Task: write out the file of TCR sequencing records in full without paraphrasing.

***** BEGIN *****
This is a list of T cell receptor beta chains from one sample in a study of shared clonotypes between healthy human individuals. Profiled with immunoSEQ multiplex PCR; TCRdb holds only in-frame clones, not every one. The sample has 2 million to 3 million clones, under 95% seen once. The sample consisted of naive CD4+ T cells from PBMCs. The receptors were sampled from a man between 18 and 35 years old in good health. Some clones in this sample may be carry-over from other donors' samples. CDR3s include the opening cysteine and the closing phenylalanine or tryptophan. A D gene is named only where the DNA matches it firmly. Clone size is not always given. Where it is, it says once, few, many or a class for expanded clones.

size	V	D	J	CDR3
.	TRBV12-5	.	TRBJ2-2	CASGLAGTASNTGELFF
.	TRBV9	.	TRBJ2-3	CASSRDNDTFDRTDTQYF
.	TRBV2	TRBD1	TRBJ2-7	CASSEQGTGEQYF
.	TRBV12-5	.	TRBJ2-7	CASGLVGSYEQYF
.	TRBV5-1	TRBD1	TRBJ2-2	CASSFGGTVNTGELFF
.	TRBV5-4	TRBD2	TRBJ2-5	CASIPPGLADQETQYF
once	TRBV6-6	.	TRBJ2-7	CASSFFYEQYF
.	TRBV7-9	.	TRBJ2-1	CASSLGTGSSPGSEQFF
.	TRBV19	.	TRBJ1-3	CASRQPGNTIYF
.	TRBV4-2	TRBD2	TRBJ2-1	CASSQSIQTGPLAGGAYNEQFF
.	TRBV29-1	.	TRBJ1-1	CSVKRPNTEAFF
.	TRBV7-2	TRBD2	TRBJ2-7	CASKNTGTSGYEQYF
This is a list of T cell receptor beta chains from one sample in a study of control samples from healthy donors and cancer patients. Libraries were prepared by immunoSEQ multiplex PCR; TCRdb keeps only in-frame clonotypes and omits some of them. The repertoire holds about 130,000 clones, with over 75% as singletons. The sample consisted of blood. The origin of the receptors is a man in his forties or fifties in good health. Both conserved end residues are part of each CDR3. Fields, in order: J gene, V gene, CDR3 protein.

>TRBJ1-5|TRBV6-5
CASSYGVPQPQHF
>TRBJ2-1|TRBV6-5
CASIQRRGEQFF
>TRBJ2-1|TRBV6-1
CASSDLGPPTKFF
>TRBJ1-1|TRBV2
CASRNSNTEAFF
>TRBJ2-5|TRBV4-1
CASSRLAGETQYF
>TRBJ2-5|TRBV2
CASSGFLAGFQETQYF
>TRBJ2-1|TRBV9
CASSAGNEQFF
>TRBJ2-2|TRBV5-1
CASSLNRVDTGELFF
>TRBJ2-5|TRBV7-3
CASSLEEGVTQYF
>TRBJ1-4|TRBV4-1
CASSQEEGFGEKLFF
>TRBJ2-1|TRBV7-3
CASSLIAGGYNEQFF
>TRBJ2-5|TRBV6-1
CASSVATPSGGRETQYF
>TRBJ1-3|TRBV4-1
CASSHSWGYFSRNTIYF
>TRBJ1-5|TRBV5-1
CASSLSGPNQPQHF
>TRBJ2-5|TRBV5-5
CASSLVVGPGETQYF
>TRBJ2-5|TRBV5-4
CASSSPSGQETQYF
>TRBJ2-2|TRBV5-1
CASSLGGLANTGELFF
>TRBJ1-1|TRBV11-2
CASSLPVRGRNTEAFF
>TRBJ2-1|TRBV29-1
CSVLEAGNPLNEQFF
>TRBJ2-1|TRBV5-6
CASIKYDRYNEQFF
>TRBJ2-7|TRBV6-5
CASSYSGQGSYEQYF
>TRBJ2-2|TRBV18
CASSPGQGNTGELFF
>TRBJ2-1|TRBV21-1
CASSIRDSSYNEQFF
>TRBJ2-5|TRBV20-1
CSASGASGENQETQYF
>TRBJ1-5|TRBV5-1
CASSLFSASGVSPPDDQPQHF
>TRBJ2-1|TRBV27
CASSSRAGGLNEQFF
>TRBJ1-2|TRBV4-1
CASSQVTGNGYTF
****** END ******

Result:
This is a list of T cell receptor beta chains from one sample in a study of shared clonotypes between healthy human individuals. Profiled with immunoSEQ multiplex PCR; TCRdb holds only in-frame clones, not every one. The sample has 2 million to 3 million clones, under 95% seen once. The sample consisted of naive CD4+ T cells from PBMCs. The receptors were sampled from a man between 18 and 35 years old in good health. Some clones in this sample may be carry-over from other donors' samples. CDR3s include the opening cysteine and the closing phenylalanine or tryptophan. A D gene is named only where the DNA matches it firmly. Clone size is not always given. Where it is, it says once, few, many or a class for expanded clones.

size	V	D	J	CDR3
.	TRBV12-5	.	TRBJ2-2	CASGLAGTASNTGELFF
.	TRBV9	.	TRBJ2-3	CASSRDNDTFDRTDTQYF
.	TRBV2	TRBD1	TRBJ2-7	CASSEQGTGEQYF
.	TRBV12-5	.	TRBJ2-7	CASGLVGSYEQYF
.	TRBV5-1	TRBD1	TRBJ2-2	CASSFGGTVNTGELFF
.	TRBV5-4	TRBD2	TRBJ2-5	CASIPPGLADQETQYF
once	TRBV6-6	.	TRBJ2-7	CASSFFYEQYF
.	TRBV7-9	.	TRBJ2-1	CASSLGTGSSPGSEQFF
.	TRBV19	.	TRBJ1-3	CASRQPGNTIYF
.	TRBV4-2	TRBD2	TRBJ2-1	CASSQSIQTGPLAGGAYNEQFF
.	TRBV29-1	.	TRBJ1-1	CSVKRPNTEAFF
.	TRBV7-2	TRBD2	TRBJ2-7	CASKNTGTSGYEQYF
This is a list of T cell receptor beta chains from one sample in a study of control samples from healthy donors and cancer patients. Libraries were prepared by immunoSEQ multiplex PCR; TCRdb keeps only in-frame clonotypes and omits some of them. The repertoire holds about 130,000 clones, with over 75% as singletons. The sample consisted of blood. The origin of the receptors is a man in his forties or fifties in good health. Both conserved end residues are part of each CDR3. Fields, in order: J gene, V gene, CDR3 protein.

>TRBJ1-5|TRBV6-5
CASSYGVPQPQHF
>TRBJ2-1|TRBV6-5
CASIQRRGEQFF
>TRBJ2-1|TRBV6-1
CASSDLGPPTKFF
>TRBJ1-1|TRBV2
CASRNSNTEAFF
>TRBJ2-5|TRBV4-1
CASSRLAGETQYF
>TRBJ2-5|TRBV2
CASSGFLAGFQETQYF
>TRBJ2-1|TRBV9
CASSAGNEQFF
>TRBJ2-2|TRBV5-1
CASSLNRVDTGELFF
>TRBJ2-5|TRBV7-3
CASSLEEGVTQYF
>TRBJ1-4|TRBV4-1
CASSQEEGFGEKLFF
>TRBJ2-1|TRBV7-3
CASSLIAGGYNEQFF
>TRBJ2-5|TRBV6-1
CASSVATPSGGRETQYF
>TRBJ1-3|TRBV4-1
CASSHSWGYFSRNTIYF
>TRBJ1-5|TRBV5-1
CASSLSGPNQPQHF
>TRBJ2-5|TRBV5-5
CASSLVVGPGETQYF
>TRBJ2-5|TRBV5-4
CASSSPSGQETQYF
>TRBJ2-2|TRBV5-1
CASSLGGLANTGELFF
>TRBJ1-1|TRBV11-2
CASSLPVRGRNTEAFF
>TRBJ2-1|TRBV29-1
CSVLEAGNPLNEQFF
>TRBJ2-1|TRBV5-6
CASIKYDRYNEQFF
>TRBJ2-7|TRBV6-5
CASSYSGQGSYEQYF
>TRBJ2-2|TRBV18
CASSPGQGNTGELFF
>TRBJ2-1|TRBV21-1
CASSIRDSSYNEQFF
>TRBJ2-5|TRBV20-1
CSASGASGENQETQYF
>TRBJ1-5|TRBV5-1
CASSLFSASGVSPPDDQPQHF
>TRBJ2-1|TRBV27
CASSSRAGGLNEQFF
>TRBJ1-2|TRBV4-1
CASSQVTGNGYTF